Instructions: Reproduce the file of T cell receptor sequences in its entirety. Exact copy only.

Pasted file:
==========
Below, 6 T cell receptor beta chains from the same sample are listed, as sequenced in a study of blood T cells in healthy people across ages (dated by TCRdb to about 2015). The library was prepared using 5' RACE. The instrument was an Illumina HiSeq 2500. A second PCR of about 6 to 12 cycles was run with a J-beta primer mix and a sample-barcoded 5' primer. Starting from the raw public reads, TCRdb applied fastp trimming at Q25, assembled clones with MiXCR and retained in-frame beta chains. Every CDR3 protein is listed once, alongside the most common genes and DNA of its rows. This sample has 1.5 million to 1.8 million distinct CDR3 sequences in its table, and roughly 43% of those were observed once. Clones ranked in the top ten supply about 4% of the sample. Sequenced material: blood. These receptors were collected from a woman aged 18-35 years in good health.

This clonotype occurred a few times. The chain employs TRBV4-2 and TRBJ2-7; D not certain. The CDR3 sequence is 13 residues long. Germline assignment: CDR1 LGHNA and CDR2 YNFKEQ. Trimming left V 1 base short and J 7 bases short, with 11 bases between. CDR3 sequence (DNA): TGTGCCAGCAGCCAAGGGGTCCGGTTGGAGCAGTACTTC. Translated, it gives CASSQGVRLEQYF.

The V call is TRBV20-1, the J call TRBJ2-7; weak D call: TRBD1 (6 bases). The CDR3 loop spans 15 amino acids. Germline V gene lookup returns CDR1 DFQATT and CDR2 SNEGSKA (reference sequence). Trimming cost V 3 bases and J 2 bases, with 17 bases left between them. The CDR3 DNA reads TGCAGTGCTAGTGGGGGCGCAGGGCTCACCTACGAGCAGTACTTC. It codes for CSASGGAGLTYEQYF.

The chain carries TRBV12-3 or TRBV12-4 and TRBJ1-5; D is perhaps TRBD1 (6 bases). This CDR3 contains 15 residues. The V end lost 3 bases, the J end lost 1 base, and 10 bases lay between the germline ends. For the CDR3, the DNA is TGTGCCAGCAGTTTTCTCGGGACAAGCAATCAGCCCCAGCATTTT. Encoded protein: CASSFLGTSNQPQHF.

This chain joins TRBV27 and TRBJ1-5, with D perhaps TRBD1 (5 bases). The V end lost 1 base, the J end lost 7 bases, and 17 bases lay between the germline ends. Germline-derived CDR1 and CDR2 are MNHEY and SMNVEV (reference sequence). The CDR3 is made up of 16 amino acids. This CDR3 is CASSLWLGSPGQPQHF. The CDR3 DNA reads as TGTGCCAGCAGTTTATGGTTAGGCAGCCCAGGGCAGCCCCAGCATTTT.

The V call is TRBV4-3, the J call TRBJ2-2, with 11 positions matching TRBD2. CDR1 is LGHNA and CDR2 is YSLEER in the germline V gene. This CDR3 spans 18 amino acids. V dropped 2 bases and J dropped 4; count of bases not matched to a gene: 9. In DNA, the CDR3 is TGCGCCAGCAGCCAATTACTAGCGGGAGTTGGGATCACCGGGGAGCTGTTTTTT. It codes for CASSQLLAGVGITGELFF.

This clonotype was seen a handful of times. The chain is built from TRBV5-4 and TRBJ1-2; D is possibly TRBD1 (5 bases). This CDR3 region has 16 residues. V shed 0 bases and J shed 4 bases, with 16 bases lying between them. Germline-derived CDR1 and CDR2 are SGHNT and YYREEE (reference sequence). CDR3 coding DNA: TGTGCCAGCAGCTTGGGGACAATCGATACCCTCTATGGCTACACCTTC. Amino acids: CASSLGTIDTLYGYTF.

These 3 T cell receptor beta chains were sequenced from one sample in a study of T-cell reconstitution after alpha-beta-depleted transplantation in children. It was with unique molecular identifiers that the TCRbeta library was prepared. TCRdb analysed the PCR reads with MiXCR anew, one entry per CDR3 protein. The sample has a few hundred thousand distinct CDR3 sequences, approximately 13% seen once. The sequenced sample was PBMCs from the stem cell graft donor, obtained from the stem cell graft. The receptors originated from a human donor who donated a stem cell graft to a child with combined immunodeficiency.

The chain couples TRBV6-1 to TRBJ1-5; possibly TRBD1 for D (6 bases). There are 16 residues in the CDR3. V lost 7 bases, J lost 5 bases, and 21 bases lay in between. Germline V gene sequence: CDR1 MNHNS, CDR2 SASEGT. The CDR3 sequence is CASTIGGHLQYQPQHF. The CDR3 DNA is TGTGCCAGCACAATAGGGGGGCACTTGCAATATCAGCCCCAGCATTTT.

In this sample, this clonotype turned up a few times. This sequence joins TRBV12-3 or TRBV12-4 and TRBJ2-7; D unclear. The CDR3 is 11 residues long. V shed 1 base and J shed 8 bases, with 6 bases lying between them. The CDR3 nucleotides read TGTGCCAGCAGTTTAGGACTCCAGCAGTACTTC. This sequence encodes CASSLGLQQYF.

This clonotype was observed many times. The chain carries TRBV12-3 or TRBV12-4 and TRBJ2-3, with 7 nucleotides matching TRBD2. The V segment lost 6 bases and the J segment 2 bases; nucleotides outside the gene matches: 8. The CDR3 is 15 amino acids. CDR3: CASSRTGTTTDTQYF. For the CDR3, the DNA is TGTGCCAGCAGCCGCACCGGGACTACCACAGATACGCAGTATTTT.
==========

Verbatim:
Below, 6 T cell receptor beta chains from the same sample are listed, as sequenced in a study of blood T cells in healthy people across ages (dated by TCRdb to about 2015). The library was prepared using 5' RACE. The instrument was an Illumina HiSeq 2500. A second PCR of about 6 to 12 cycles was run with a J-beta primer mix and a sample-barcoded 5' primer. Starting from the raw public reads, TCRdb applied fastp trimming at Q25, assembled clones with MiXCR and retained in-frame beta chains. Every CDR3 protein is listed once, alongside the most common genes and DNA of its rows. This sample has 1.5 million to 1.8 million distinct CDR3 sequences in its table, and roughly 43% of those were observed once. Clones ranked in the top ten supply about 4% of the sample. Sequenced material: blood. These receptors were collected from a woman aged 18-35 years in good health.

This clonotype occurred a few times. The chain employs TRBV4-2 and TRBJ2-7; D not certain. The CDR3 sequence is 13 residues long. Germline assignment: CDR1 LGHNA and CDR2 YNFKEQ. Trimming left V 1 base short and J 7 bases short, with 11 bases between. CDR3 sequence (DNA): TGTGCCAGCAGCCAAGGGGTCCGGTTGGAGCAGTACTTC. Translated, it gives CASSQGVRLEQYF.

The V call is TRBV20-1, the J call TRBJ2-7; weak D call: TRBD1 (6 bases). The CDR3 loop spans 15 amino acids. Germline V gene lookup returns CDR1 DFQATT and CDR2 SNEGSKA (reference sequence). Trimming cost V 3 bases and J 2 bases, with 17 bases left between them. The CDR3 DNA reads TGCAGTGCTAGTGGGGGCGCAGGGCTCACCTACGAGCAGTACTTC. It codes for CSASGGAGLTYEQYF.

The chain carries TRBV12-3 or TRBV12-4 and TRBJ1-5; D is perhaps TRBD1 (6 bases). This CDR3 contains 15 residues. The V end lost 3 bases, the J end lost 1 base, and 10 bases lay between the germline ends. For the CDR3, the DNA is TGTGCCAGCAGTTTTCTCGGGACAAGCAATCAGCCCCAGCATTTT. Encoded protein: CASSFLGTSNQPQHF.

This chain joins TRBV27 and TRBJ1-5, with D perhaps TRBD1 (5 bases). The V end lost 1 base, the J end lost 7 bases, and 17 bases lay between the germline ends. Germline-derived CDR1 and CDR2 are MNHEY and SMNVEV (reference sequence). The CDR3 is made up of 16 amino acids. This CDR3 is CASSLWLGSPGQPQHF. The CDR3 DNA reads as TGTGCCAGCAGTTTATGGTTAGGCAGCCCAGGGCAGCCCCAGCATTTT.

The V call is TRBV4-3, the J call TRBJ2-2, with 11 positions matching TRBD2. CDR1 is LGHNA and CDR2 is YSLEER in the germline V gene. This CDR3 spans 18 amino acids. V dropped 2 bases and J dropped 4; count of bases not matched to a gene: 9. In DNA, the CDR3 is TGCGCCAGCAGCCAATTACTAGCGGGAGTTGGGATCACCGGGGAGCTGTTTTTT. It codes for CASSQLLAGVGITGELFF.

This clonotype was seen a handful of times. The chain is built from TRBV5-4 and TRBJ1-2; D is possibly TRBD1 (5 bases). This CDR3 region has 16 residues. V shed 0 bases and J shed 4 bases, with 16 bases lying between them. Germline-derived CDR1 and CDR2 are SGHNT and YYREEE (reference sequence). CDR3 coding DNA: TGTGCCAGCAGCTTGGGGACAATCGATACCCTCTATGGCTACACCTTC. Amino acids: CASSLGTIDTLYGYTF.

These 3 T cell receptor beta chains were sequenced from one sample in a study of T-cell reconstitution after alpha-beta-depleted transplantation in children. It was with unique molecular identifiers that the TCRbeta library was prepared. TCRdb analysed the PCR reads with MiXCR anew, one entry per CDR3 protein. The sample has a few hundred thousand distinct CDR3 sequences, approximately 13% seen once. The sequenced sample was PBMCs from the stem cell graft donor, obtained from the stem cell graft. The receptors originated from a human donor who donated a stem cell graft to a child with combined immunodeficiency.

The chain couples TRBV6-1 to TRBJ1-5; possibly TRBD1 for D (6 bases). There are 16 residues in the CDR3. V lost 7 bases, J lost 5 bases, and 21 bases lay in between. Germline V gene sequence: CDR1 MNHNS, CDR2 SASEGT. The CDR3 sequence is CASTIGGHLQYQPQHF. The CDR3 DNA is TGTGCCAGCACAATAGGGGGGCACTTGCAATATCAGCCCCAGCATTTT.

In this sample, this clonotype turned up a few times. This sequence joins TRBV12-3 or TRBV12-4 and TRBJ2-7; D unclear. The CDR3 is 11 residues long. V shed 1 base and J shed 8 bases, with 6 bases lying between them. The CDR3 nucleotides read TGTGCCAGCAGTTTAGGACTCCAGCAGTACTTC. This sequence encodes CASSLGLQQYF.

This clonotype was observed many times. The chain carries TRBV12-3 or TRBV12-4 and TRBJ2-3, with 7 nucleotides matching TRBD2. The V segment lost 6 bases and the J segment 2 bases; nucleotides outside the gene matches: 8. The CDR3 is 15 amino acids. CDR3: CASSRTGTTTDTQYF. For the CDR3, the DNA is TGTGCCAGCAGCCGCACCGGGACTACCACAGATACGCAGTATTTT.